most implicit reliance. Tlie greatest ajMuety jkas
been manifested to know what were 1m iiisfwi
tions taken out by General Gadsden ok rule ef ,
his conduct in settling the many qpestMas Slat
have occurred to complicate our relations with
Mexico. The right of way across Tehuantepec,
the Mexican boundary question, Indian depreda- i
tions on the frontier, etc. i
"Having obtained an authentic outline of the
instructions given to General Gadsden, I find the
0C..0I.oil ...oil
mouniu ui toimuj ?... .jurauuipj u Iv on ?o
uf promoting the railroad to the Pacific, adopted
by the Administration, to be as follows:
"General Gadsden is instructed to ask for and
insist on the grant by Mexico to the United States
of a free right of way for a railroad along the 32d
parallel of latitude. The United States, in return,
agree to relinquish all claim to Tehuantepec;
to give Mexico a certain sum as indemnity
ft>r Indian depredations, and to share with Mexico
the advantages and use of the road. This arrangement,
it is hoped, will practically annul the
11th article of the Guadalupe Hidalgo treaty,
rendering the keeping up a line of military posts
along the Mexican border no longer necessary.
"Thus our Cabinet hopes to settle the conflicting
interests respecting a northern or a southern
route for the Pacific railway. The South will not
find here the northern terminus for the road that
she dislikes; and, on the other hand, tho antislavery
men can find comfort in the fact that most
Sart of this road will lay through free territory,
lexico, our Cabinet hopes, will find in the advantages
her northern States will reap from this
road, and in the prospect of a speedy grant of indemnity
money for Indian depredations, motives
powerful enough to induce her to accept the proposal
held out to her."
The Heat iw New York.?We take the following
from tho Tribune of Monday:
"The above accounts, with those preceding for
the week, number nearly (too hundred and twenty
dead and fifty to sixty prostrated, but not gone, at
the hour at which our reports closed.
"The heat for the past six days has been most
awful. In our publication office, a place with
ten or twelve windows and doors, constantly open ,
to tlie east, south and west, the mercury lias
ranged, from 9 a. m. to 4 p. m., from 90 to 102 j
degrees, and nearly averaging 90 for the remainder
of the day and night; in our composing room,
wjth fifteen open windows in the fifty story, and
a free circulation of air (when there was any)
from all points, the mark lias been from about 90
to 98 day and night.
"From various accounts received, wo should
iudge that at least a hundred horses have been
killed in the meantime in this city alone. All
sorts of business in the travelling lino has been
retarded; railroad trains relays, omnibuses reduced
to half speed, and pedestrianism brought
almost to a stand-still.
"Another such week would outrival in mortality
the height of the cholera of 1849.
"The number of deaths last week is reported at
585; but tho real number must have been at least
700?the heaviest mortality having occurrod too
late to be included in Saturday's report.
"Every city, town and hamlet in this neighborhood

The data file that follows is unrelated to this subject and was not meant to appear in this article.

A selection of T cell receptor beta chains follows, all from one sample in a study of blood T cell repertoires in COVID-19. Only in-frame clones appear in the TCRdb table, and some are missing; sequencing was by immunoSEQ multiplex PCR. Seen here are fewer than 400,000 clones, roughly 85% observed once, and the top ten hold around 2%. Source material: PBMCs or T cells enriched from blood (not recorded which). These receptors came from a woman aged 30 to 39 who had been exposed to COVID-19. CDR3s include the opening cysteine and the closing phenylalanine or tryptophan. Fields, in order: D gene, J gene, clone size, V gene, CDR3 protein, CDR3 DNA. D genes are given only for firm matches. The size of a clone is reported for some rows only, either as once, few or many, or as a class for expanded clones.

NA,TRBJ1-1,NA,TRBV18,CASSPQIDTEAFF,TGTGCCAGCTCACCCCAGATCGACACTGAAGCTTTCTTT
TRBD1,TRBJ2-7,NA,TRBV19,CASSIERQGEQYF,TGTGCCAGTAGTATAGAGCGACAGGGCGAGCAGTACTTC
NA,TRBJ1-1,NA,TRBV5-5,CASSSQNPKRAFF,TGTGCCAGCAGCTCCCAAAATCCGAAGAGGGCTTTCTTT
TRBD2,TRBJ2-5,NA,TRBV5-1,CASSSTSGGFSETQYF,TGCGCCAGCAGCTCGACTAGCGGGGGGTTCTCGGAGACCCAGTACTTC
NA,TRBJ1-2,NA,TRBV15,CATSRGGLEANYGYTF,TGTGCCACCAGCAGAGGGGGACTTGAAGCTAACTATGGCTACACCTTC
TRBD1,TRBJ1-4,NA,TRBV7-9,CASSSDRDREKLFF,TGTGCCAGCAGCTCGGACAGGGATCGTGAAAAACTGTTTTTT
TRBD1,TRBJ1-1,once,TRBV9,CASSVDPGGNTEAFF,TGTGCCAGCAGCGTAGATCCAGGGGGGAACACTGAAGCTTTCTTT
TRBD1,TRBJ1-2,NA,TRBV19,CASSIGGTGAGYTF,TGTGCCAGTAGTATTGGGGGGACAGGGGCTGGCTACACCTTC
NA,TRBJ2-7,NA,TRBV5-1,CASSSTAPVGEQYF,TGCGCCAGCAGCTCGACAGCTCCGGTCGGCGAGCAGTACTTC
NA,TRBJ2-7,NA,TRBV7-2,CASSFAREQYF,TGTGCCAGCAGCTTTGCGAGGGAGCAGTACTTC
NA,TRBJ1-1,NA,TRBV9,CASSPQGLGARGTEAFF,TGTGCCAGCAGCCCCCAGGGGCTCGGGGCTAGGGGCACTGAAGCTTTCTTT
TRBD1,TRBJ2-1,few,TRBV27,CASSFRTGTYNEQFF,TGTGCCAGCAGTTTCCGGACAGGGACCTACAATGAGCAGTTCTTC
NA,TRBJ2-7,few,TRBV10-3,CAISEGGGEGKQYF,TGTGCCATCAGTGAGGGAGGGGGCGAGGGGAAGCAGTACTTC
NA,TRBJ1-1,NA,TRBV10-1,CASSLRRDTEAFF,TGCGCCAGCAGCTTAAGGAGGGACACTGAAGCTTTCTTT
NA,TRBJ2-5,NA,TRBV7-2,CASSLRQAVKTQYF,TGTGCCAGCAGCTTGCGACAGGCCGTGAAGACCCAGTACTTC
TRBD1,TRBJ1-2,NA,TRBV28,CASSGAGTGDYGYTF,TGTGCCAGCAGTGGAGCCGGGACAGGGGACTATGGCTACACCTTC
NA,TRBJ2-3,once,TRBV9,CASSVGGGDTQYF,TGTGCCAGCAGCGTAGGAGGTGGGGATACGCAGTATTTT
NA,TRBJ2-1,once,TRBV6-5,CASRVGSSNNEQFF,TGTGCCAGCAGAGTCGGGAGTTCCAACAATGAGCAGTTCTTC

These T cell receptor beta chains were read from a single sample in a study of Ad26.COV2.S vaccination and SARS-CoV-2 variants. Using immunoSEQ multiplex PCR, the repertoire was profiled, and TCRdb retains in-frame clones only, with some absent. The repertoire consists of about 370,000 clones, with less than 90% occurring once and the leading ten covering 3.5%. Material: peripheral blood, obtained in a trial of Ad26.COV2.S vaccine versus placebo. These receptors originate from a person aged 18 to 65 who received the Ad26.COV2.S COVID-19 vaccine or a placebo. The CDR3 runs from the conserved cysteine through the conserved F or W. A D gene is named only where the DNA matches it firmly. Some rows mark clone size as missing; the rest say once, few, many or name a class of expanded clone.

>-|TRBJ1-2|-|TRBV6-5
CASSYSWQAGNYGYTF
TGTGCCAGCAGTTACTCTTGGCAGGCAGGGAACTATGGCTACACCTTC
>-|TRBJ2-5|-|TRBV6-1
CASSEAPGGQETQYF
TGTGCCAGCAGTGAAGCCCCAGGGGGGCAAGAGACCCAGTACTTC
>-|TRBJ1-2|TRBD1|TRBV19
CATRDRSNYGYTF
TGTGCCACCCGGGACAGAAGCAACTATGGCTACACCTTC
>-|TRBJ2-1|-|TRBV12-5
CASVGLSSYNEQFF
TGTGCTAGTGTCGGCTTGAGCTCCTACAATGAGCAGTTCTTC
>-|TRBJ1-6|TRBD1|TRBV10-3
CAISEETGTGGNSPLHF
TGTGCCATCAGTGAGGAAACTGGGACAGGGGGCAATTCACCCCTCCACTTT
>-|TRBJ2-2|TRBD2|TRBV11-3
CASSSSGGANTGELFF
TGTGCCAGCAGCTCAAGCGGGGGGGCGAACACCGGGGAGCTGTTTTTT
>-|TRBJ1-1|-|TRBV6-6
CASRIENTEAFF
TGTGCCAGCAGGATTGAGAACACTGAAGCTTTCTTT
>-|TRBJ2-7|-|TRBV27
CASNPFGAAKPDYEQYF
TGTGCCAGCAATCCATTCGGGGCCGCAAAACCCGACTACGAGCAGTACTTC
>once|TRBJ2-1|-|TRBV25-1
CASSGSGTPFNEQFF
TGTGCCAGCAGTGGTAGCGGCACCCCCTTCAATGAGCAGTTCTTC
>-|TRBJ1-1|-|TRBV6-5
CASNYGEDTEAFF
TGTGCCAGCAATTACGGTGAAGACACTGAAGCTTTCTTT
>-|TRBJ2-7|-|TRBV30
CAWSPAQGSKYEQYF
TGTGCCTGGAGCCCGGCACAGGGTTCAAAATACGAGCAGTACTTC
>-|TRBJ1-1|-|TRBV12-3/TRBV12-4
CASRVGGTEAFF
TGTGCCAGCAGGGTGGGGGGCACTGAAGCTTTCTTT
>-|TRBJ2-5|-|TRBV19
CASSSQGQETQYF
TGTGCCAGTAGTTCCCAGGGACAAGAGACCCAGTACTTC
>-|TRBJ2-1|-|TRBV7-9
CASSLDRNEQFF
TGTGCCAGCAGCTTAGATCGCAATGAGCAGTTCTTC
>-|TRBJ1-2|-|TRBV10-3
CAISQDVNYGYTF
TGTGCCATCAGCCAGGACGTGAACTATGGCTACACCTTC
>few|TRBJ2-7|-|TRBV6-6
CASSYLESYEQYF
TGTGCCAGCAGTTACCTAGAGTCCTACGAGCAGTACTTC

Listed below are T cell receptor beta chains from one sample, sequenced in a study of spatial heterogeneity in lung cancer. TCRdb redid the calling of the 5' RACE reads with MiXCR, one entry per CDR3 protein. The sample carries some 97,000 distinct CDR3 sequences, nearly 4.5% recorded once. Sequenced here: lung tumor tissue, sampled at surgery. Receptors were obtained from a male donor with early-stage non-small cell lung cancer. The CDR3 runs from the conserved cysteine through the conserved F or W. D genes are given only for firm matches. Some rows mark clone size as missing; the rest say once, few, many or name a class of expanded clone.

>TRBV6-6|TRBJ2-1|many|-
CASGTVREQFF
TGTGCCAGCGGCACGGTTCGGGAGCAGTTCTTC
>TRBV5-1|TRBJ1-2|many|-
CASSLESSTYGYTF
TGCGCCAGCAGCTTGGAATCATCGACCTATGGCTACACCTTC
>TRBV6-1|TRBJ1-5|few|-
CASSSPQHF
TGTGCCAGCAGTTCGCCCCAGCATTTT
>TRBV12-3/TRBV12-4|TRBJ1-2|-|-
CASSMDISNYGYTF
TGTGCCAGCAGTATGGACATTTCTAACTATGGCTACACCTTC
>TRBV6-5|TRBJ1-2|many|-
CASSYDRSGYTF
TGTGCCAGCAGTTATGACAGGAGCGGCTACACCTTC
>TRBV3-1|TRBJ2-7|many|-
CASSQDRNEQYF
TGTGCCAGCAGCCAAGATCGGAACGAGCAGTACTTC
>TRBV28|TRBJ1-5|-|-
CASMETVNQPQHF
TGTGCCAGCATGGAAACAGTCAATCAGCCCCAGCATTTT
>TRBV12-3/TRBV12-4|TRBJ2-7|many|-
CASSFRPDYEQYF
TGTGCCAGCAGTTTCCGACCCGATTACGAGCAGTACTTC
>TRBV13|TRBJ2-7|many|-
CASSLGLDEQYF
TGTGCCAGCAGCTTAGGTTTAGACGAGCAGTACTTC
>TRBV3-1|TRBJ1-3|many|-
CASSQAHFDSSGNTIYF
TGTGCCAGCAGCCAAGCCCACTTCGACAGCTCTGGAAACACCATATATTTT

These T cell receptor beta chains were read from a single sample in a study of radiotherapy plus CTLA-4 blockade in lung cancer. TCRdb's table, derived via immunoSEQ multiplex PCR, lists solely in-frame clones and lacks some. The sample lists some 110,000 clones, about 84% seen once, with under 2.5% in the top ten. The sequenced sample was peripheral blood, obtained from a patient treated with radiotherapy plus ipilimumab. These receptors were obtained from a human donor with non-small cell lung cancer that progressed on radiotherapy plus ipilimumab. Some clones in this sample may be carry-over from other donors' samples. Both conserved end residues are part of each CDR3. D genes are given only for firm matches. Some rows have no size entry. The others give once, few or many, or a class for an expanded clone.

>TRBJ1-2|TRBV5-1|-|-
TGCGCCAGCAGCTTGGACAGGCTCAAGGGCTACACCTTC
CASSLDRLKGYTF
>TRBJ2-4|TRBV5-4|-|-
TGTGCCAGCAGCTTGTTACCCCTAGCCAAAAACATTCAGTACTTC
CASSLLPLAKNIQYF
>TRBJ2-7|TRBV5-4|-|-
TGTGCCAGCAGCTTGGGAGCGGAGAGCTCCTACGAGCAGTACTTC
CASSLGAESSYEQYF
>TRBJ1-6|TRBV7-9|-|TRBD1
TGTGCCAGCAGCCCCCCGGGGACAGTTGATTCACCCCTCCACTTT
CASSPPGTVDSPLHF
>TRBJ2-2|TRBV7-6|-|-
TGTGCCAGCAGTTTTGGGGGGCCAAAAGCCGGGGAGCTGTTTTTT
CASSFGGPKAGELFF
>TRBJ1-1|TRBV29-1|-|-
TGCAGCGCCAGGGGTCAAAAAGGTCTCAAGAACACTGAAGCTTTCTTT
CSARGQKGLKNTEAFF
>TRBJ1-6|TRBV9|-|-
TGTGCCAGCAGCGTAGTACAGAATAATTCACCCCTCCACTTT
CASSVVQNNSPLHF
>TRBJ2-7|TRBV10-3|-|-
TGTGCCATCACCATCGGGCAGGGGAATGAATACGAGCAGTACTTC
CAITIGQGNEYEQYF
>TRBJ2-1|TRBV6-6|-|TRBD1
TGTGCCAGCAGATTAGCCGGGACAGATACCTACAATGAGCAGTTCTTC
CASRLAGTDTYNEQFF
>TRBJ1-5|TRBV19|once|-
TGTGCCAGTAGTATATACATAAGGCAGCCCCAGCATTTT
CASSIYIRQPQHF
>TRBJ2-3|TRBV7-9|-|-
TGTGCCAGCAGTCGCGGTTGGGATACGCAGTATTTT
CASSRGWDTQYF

has suffered in like proportion, and even in
the airiest regions of country (the eastern bank of
the Hudson) the complaint of the heat lias been
equal in all but deaths."
From the numerous cases of death occurring
in New York from the excessive heat the two following
are tho most sorrowful in their character:
"The police return from the sixteonth ward
.shows that on Sunday afternoon Catharine Hccpfield,
a German woman, twenty-six years of ago,
who resided at No. 201 West Twenty-fifth street,
left home in company with D. Seelopegrell, to
whom she was to be married on arriving in the
lower part of the city. The marriage was duly
consummated, and at o'clock in the afternoon
the happy couple returned to their house, and,
wliiln nnrlnltinnr of Homo o&kn mid win?. nlm wn?
attacked with a sudden dizziness in her head. A
physician was sent forthwith, but she continued
to grow worse, and expired in less than half an
"Edward Nolan, who resided at No. 129 "West
Seventeenth street, last evening at 6 o'clock went
for a doctor to attend his wife, who is lying dangerously
ill. He soon returned, and complained
of being overcome by the extreme heat. Ho continued
to grow worse and died in three hours afterward.
Rose Dustin, the child who was killed by the
late collision in New Jersey, was a grand-child of
Nathan Sargent, late Register of the Treasury.
Mr. Dustin was the son-in-law of Mr. Sargent,
and was on his way to Washington, previous to
going out to Minnesota. Mrs. Dustin and her
other child are now in Philadelphia; and, though
both are much bruised and injured, they are not
considered dangerously ill.?Exchange.
The remains of the little victim were brought
to this city on Friday last, and interred in the
Congressional Cemetery. Mrs. D. is now sojourning
in this city with her parents.
German Political Movement in Cincinnati.?The
Cincinnati papers furnish us accounts of
a mass meeting of the Germans of that city,
called for the "promotion of general reforms."
The following is one of the resolutions adopted,
which our readers cannot fail to soe is rather too
progressive for the American people: